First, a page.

Voter's Digest

The latest election fraud warnings

On the Ground, a Slight Swing Toward Kerry (site registration required)
DES MOINES, Oct. 31 — With both parties fiercely focused on getting their likely backers out to vote in Iowa on Tuesday, a new poll suggests that President Bush's support in this battleground state waned last week. The tight race here could slip into legal warfare as soon as 6 a.m. Monday, when election officials in numerous counties begin unwrapping completed absentee ballots in preparation for counting. Starting then, Republican leaders said, they will challenge any ballots cast by Democrats who they suspect were ineligible to vote. Democrats say they will be out in force to protect any votes from being unfairly tossed out.
—Michael Moss The New York Times, November 1, 2004

GOP, City Reach Deal on Voter List
Poll workers could challenge 5,512
Republican and City of Milwaukee leaders reached an agreement Sunday ending a faceoff over thousands of registered voters with questionable addresses. Under the agreement, a list of 5,512 prospective city voters whose addresses are questionable will be distributed to polling places. Those on the list who show up to vote will be asked to fill out a change of address card or registration form, and to show proof of residency—a driver's license, utility bill or some other document showing an address—before casting their ballot.
—Meg Jones Milwaukee Journal Sentinel, November 1, 2004

When Did Voting Get So Intimidating? (site registration required)
The dangers of litigating the election
On the eve of an election in a great nation trying to sell the idea of democracy to the rest of the world, it is a scandal that so many Americans are wondering whether judges and lawyers—not voters—will decide the outcome. It is a scandal that one side suspects the other of trying to depress turnout in the name of fighting fraud. It is a scandal that all this talk of a disputed election may discourage some voters from going to the polls. It is a scandal that we have taken a basic act of citizenship and turned it into a complicated, litigated, chad-infested, technologically convoluted and anxiety-ridden act.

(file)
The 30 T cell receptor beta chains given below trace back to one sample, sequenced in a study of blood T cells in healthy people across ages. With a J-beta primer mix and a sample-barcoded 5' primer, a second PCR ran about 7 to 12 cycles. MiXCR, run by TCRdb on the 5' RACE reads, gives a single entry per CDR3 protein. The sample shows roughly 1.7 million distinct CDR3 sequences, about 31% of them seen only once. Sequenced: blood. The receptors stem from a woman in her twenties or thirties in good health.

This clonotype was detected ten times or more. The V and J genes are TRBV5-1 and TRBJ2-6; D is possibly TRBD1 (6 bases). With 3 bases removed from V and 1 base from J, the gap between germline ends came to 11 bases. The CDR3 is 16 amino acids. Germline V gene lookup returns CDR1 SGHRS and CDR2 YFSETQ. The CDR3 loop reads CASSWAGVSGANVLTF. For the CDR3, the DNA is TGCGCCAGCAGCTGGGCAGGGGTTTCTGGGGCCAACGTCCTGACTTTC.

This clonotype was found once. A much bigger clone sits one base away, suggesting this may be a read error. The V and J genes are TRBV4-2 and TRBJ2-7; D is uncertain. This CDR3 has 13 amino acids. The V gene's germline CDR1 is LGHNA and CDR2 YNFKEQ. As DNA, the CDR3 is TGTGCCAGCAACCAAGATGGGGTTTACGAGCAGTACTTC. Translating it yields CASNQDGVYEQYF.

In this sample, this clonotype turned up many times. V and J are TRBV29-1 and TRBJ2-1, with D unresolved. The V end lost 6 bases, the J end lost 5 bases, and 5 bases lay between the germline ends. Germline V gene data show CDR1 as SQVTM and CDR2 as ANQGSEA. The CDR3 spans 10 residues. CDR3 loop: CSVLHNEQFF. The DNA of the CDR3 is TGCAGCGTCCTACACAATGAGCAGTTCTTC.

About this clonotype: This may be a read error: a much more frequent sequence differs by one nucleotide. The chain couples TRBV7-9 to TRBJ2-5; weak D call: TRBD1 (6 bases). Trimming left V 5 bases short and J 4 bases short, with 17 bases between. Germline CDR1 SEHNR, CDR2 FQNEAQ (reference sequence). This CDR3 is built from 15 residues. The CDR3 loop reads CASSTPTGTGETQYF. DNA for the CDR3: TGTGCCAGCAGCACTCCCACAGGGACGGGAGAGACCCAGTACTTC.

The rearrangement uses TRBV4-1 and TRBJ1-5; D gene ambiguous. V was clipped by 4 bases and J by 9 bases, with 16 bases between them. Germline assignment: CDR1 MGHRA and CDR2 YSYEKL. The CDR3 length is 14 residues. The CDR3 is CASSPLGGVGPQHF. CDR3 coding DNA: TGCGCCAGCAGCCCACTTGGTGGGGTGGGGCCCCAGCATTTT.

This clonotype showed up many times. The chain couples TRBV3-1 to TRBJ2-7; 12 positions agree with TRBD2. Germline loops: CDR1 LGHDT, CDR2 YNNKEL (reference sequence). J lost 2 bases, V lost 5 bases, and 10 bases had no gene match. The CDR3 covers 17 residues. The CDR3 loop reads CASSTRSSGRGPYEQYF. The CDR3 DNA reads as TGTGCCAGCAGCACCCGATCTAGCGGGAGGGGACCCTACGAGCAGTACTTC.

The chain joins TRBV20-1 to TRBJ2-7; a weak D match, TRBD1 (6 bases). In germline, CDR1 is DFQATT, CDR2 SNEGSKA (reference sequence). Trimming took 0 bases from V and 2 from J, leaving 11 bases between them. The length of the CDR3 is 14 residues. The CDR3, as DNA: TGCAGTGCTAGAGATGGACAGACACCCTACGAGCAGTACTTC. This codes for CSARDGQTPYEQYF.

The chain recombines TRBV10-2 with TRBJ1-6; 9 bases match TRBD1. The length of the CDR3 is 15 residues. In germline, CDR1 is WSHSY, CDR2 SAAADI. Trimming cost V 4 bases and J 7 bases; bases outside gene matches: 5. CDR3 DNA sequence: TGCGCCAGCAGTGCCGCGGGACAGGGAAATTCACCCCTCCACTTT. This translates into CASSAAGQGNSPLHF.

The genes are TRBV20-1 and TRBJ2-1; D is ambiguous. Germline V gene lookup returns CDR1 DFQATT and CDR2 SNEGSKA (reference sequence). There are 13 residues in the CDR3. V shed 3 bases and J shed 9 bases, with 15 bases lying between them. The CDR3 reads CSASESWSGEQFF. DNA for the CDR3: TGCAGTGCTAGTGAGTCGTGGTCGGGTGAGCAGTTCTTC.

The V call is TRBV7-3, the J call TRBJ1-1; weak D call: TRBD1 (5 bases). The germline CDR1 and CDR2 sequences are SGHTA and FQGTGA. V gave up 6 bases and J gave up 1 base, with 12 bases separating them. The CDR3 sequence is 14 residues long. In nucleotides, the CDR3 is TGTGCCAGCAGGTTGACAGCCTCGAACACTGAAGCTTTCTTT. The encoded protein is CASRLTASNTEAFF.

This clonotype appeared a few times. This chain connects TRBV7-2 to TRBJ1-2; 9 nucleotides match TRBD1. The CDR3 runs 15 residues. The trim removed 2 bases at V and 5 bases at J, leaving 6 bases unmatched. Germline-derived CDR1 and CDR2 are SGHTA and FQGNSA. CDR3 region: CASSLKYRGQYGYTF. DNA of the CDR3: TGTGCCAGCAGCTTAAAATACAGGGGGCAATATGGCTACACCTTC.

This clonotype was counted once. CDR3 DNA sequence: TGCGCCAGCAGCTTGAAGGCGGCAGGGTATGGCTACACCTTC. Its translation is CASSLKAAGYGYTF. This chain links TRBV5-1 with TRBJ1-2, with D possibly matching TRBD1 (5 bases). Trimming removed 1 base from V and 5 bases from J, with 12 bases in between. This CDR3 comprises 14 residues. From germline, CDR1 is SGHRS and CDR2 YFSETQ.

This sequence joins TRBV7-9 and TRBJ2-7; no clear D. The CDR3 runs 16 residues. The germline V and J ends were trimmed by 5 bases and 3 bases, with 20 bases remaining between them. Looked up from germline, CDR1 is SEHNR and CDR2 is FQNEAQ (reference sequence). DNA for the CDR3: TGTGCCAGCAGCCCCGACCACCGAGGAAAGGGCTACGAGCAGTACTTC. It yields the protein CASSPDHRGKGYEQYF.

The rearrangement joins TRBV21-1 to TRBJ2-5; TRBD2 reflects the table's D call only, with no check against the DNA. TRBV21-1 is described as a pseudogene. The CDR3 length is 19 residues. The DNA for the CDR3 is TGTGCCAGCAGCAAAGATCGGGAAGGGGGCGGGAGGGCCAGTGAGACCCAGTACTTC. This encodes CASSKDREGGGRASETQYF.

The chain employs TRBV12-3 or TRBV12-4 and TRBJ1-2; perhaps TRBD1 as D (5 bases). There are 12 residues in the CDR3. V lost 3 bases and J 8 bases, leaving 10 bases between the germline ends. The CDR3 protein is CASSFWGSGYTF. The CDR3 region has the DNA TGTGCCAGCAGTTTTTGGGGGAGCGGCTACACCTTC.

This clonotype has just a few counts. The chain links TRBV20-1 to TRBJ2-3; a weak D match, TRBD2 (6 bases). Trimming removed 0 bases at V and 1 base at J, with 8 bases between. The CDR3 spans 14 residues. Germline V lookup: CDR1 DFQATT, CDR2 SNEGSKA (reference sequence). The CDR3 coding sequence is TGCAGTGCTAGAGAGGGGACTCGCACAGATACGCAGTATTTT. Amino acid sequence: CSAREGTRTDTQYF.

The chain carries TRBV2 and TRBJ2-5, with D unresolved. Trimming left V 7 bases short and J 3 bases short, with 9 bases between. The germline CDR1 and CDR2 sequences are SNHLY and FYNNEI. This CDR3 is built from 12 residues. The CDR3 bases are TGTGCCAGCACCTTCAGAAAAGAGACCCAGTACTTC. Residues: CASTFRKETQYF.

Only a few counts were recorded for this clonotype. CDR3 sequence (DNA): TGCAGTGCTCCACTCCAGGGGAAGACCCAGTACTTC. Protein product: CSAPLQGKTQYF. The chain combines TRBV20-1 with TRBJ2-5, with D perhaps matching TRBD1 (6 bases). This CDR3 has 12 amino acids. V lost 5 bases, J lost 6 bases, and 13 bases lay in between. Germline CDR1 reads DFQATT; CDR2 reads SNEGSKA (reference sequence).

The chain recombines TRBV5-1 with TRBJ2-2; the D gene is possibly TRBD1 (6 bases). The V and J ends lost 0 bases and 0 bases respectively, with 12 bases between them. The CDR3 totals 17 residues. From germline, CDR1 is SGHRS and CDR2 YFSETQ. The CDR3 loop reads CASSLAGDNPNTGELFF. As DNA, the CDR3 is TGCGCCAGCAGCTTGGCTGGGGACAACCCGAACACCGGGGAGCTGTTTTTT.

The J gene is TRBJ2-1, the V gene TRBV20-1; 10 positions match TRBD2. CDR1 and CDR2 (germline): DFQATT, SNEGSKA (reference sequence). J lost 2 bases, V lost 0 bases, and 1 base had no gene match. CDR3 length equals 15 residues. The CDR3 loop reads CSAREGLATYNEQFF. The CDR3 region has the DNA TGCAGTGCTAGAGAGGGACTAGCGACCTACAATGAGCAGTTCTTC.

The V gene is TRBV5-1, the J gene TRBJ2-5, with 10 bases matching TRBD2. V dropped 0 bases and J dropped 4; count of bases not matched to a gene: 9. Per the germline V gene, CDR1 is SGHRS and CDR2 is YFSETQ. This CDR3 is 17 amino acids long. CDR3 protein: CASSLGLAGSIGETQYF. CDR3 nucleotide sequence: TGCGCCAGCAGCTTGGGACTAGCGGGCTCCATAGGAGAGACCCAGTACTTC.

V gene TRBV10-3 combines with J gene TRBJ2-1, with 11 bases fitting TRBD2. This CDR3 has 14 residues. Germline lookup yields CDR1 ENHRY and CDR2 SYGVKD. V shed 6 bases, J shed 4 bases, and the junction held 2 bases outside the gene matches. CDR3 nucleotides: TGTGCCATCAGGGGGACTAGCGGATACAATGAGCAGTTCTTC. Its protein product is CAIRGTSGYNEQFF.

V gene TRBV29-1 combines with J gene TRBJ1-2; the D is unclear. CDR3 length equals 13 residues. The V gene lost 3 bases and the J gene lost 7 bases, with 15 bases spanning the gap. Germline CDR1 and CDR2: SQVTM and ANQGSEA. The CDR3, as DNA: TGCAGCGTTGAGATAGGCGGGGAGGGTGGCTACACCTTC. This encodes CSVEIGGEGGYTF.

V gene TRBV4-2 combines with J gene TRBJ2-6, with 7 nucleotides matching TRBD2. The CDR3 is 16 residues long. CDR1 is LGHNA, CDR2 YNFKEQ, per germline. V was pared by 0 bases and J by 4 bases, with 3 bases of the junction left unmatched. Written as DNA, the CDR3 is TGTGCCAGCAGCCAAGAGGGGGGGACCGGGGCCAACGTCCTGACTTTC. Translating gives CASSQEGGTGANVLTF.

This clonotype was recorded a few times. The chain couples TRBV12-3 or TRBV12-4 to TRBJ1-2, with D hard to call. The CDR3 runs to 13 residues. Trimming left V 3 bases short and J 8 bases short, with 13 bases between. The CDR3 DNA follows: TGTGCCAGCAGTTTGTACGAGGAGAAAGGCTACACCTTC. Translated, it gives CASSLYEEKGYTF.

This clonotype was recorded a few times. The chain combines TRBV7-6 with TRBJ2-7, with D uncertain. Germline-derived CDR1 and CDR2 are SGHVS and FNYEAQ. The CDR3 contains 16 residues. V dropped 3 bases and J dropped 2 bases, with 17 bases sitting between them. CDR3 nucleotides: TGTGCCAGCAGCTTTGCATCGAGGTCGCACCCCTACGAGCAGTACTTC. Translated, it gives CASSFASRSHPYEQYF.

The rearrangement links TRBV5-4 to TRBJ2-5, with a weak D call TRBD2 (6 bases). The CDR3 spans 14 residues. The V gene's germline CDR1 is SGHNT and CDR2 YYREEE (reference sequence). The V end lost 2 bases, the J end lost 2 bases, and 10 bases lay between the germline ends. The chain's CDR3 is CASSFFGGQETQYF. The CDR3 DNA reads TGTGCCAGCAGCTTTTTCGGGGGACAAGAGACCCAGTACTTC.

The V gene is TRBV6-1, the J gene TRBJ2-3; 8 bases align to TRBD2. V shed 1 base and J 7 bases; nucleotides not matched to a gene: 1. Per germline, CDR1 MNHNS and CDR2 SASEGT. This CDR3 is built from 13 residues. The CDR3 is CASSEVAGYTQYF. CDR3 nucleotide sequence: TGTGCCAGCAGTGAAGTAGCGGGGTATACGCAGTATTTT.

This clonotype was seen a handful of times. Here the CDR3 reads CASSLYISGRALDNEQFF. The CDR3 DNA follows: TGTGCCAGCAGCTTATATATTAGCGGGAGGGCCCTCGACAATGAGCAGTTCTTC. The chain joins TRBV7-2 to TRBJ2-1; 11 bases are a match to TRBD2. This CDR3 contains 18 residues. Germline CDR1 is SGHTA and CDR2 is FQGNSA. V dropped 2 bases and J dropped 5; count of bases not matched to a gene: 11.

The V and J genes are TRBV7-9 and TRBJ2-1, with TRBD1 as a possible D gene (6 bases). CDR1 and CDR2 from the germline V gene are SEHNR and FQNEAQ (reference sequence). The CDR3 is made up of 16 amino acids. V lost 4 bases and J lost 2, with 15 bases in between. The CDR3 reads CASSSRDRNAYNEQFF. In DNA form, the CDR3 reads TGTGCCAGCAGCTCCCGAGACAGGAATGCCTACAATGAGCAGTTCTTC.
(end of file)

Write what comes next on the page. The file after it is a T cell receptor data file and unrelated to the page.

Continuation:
—E. J. Dionne Jr. The Washington Post, October 31,2004

Now They're Registered, Now They're Not (site registration required)
Election officials express dismay at extent of misinformation, variety of tricks targeting voters
As if things weren't complicated enough, here comes the dirt. Registered voters who have been somehow unregistered. Democrats who suddenly find they've been re-registered as Republicans. A flier announcing that Election Day has been extended through Wednesday.
—Jo Becker & David Finkel The Washington Post, October 31, 2004

Constitutional Scholar Expects 'Chaos' at N.J. Polls (site registration required)
Unless you've been living in a cave, you know this is a too-close-to-call presidential race in a too-close-to-call state where thousands of people lined up for hours to register to vote for the first time in their lives. Let's just say a lot can happen Tuesday.
—Amy Klein The Bergen Record, November 1, 2004

When the Voting Bloc Lives Inside a Cellblock (site registration required)
WARREN, Me. — John Barczak has had a lot of time to think about what he wants in a president. In a sense, he has had nothing but time. Mr. Barczak is spending at least 35 years in a maximum security prison for committing a double murder.
—Pam Belluck The New York Times, November 1, 2004

Feds Eye Hispanic vote
Because of the recent surge in Hispanic voters across Long Island, federal monitors will be deployed to polling places throughout Nassau and Suffolk counties tomorrow. The U.S. Department of Justice is sending the monitors in an effort to protect all citizens' right to vote.
—New York Daily News, November 1, 2004

GOP Challenging Voter Registrations (site registration required)
Civil rights groups accuse Republicans of trying to disenfranchise minorities
Republicans yesterday continued to challenge the validity of tens of thousands of voter registrations in Ohio and other key states in the presidential election while a coalition of civil rights and labor groups sued the GOP, contending the Republican efforts were aimed at removing eligible minority voters from the rolls.
—Jo Becker The Washington Post, October 29, 2004

For New Florida Vote Chief, Some Precount Butterflies (site registration required)
MIAMI, Oct. 28 — The woman in the puffy pink gown waving a wand and a "Glenda the Bad Witch" sign at a rally last week was but one reminder: Glenda E. Hood, Florida's secretary of state, is not winning many popularity contests these days.
—Abby Goodbough The New York Times, October 29, 2004

GOP Calls 925 Felons Illegal Voters (site registration required)
The Republican Party of Florida drew up its own list of felons it says are ineligible to vote. The party could use the information to contest election results if they are close again in Florida.
TALLAHASSEE — Foreshadowing a possible challenge of voters on Election Day or in court soon after, Florida's Republican Party said Thursday that it believes nearly 1,000 illegal voters plan to cast ballots this year.
—Gary Fineout The Miami Herald, October 29, 2004

Ohio Court Battles Flare Over Challenges to Voters (site registration required)
COLUMBUS, Ohio, Oct. 28 — Ohio was a confusing patchwork of litigation and election board hearings on Thursday as Democratic and Republican lawyers waged courtroom battles from Cincinnati to Newark, N.J., over the rights of tens of thousands of Ohioans to cast ballots next week.
—James Dao & Ford Fessenden The New York Times, October 29, 2004

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